Trademark Attorney Explains Domain Names

February 28, 2015
Domain names

Clients and marketing professionals believe registration of a domain name is sufficient protection and there is no need to register a trademark or service mark.  So, here goes.  This trademark attorney explains domain names. Domains names are not a substitute for trademark registration. A domain is nothing more than an  address, much like the street address where you live. Domain names do not afford protection against use of the domain name for competitive products or services unless separate trademark rights are established and registered.

Much of the misunderstanding arises from advice given by early Internet marketing experts who advised clients that descriptive search terms are all that are needed, since they afford instant search engine ranking.  While a descriptive domain may garner high ranking in search results, most of them stink as trademarks!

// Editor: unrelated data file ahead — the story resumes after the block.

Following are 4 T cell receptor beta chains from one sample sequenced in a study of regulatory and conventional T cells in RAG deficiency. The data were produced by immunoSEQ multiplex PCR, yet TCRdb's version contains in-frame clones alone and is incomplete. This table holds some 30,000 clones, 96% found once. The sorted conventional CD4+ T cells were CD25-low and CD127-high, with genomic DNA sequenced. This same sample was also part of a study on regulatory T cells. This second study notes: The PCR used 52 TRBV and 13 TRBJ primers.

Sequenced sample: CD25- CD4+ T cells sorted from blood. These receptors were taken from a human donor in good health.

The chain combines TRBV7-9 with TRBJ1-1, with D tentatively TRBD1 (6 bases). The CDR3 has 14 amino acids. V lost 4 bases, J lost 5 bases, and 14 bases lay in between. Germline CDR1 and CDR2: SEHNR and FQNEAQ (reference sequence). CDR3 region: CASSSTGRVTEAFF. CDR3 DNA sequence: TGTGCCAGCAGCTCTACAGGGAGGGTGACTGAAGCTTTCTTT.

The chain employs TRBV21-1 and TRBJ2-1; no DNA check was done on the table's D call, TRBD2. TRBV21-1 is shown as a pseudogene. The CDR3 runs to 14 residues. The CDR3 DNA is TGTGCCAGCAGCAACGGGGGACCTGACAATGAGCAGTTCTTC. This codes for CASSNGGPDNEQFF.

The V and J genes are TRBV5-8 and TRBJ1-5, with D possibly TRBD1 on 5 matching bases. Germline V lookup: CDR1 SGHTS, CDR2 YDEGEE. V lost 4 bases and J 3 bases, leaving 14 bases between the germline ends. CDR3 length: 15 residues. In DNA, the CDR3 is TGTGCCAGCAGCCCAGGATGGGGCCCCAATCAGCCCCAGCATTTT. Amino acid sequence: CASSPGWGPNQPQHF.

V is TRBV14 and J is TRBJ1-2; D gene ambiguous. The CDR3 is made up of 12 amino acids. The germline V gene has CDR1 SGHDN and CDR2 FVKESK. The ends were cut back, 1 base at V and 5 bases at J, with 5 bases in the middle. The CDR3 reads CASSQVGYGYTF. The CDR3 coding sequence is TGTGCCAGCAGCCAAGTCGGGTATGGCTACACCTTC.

Without continuous use of a term to sell goods or services, no trademark rights are established.

Trademarks must be distinctive, and can not describe the goods or services.  Since many domain names, describe the goods or services, they cannot function as a trademark or service mark in and of themselves.  A trademark is a word, symbol, slogan, even a sound that is used to identify and distinguish your goods and services from those of your competitors. Rights in a trademark are secured and ultimately maintained only by continuous use in commerce of the mark for specific goods and services.  Moreover, in most of the world a trademark registration is required to secure any rights at all.

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